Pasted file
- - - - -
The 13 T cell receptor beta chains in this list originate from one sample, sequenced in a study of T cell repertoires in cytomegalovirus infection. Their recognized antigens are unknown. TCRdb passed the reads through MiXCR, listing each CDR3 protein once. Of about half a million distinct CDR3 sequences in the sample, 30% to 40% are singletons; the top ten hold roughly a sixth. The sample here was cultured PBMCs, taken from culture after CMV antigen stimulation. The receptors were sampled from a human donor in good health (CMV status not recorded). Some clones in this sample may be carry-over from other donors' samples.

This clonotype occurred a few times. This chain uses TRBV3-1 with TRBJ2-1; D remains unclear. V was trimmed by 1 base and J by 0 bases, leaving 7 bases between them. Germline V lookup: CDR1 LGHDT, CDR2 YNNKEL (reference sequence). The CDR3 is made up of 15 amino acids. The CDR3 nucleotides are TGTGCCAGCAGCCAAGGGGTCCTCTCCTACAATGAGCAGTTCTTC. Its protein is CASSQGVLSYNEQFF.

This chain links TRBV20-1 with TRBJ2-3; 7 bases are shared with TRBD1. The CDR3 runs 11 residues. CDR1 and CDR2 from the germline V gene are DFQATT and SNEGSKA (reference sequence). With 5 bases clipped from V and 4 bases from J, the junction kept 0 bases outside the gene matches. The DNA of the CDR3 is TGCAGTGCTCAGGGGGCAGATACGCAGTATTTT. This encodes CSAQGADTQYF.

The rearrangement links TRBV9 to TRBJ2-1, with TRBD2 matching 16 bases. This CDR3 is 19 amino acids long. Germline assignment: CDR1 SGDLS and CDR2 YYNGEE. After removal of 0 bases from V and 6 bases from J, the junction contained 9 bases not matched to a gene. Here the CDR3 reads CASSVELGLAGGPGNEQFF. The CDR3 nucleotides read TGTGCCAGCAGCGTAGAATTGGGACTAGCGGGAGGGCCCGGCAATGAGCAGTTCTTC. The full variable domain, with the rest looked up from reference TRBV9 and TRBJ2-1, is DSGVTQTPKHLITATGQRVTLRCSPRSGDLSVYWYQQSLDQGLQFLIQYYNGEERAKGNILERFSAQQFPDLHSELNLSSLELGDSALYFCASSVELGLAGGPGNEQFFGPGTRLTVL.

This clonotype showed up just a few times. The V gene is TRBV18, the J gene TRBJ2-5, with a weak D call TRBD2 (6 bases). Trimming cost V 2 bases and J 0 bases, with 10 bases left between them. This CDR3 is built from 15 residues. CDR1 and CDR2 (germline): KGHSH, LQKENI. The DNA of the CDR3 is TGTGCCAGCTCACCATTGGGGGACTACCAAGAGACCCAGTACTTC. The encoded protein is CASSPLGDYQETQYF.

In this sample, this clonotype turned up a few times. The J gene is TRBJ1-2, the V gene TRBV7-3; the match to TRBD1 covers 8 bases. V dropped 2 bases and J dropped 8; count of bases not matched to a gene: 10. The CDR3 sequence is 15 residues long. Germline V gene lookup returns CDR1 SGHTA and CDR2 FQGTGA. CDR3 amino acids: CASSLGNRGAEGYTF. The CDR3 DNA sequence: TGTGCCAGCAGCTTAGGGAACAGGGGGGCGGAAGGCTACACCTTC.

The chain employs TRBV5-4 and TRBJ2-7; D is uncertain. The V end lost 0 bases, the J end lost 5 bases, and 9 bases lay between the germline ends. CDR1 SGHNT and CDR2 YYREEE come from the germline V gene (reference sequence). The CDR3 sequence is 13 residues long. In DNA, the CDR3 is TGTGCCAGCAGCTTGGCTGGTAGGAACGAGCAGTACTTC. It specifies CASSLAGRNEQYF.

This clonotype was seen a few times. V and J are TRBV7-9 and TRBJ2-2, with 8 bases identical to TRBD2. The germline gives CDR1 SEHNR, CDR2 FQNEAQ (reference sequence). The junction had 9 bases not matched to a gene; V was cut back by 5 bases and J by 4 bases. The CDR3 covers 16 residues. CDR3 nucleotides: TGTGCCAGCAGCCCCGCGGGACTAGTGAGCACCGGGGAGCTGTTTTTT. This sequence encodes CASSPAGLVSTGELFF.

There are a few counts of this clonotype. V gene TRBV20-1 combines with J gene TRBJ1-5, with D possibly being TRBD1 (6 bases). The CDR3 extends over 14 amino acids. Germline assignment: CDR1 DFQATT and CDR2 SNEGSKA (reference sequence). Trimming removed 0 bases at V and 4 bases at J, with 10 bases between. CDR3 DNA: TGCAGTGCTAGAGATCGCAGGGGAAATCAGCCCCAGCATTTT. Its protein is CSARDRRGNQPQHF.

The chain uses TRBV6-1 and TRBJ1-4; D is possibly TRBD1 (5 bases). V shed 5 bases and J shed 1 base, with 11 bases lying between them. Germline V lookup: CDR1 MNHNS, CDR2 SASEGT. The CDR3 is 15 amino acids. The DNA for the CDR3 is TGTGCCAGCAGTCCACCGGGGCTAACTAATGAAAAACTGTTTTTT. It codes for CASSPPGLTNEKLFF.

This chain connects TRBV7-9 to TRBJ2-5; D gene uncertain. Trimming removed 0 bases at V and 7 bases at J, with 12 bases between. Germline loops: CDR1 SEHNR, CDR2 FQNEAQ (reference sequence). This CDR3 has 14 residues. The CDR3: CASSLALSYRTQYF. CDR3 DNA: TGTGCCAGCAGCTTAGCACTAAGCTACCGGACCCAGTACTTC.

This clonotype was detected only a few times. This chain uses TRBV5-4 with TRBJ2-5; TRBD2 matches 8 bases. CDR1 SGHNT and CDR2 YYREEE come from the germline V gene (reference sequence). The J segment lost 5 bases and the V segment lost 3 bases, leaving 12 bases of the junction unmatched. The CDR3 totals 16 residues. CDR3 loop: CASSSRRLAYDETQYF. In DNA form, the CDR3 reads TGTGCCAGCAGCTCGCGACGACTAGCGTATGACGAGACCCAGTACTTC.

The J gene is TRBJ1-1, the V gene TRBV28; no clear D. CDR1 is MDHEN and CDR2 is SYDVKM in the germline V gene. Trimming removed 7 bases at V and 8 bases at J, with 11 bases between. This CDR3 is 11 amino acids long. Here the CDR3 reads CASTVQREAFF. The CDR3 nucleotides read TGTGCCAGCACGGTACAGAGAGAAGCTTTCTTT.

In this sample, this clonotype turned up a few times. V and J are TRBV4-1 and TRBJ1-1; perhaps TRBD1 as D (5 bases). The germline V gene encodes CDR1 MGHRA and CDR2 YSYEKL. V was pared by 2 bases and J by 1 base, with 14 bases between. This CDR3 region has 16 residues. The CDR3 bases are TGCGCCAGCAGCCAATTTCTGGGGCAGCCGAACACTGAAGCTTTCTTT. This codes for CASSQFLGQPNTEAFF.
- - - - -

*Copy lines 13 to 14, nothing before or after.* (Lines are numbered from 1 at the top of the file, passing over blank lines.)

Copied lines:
The J gene is TRBJ1-1, the V gene TRBV28; no clear D. CDR1 is MDHEN and CDR2 is SYDVKM in the germline V gene. Trimming removed 7 bases at V and 8 bases at J, with 11 bases between. This CDR3 is 11 amino acids long. Here the CDR3 reads CASTVQREAFF. The CDR3 nucleotides read TGTGCCAGCACGGTACAGAGAGAAGCTTTCTTT.

In this sample, this clonotype turned up a few times. V and J are TRBV4-1 and TRBJ1-1; perhaps TRBD1 as D (5 bases). The germline V gene encodes CDR1 MGHRA and CDR2 YSYEKL. V was pared by 2 bases and J by 1 base, with 14 bases between. This CDR3 region has 16 residues. The CDR3 bases are TGCGCCAGCAGCCAATTTCTGGGGCAGCCGAACACTGAAGCTTTCTTT. This codes for CASSQFLGQPNTEAFF.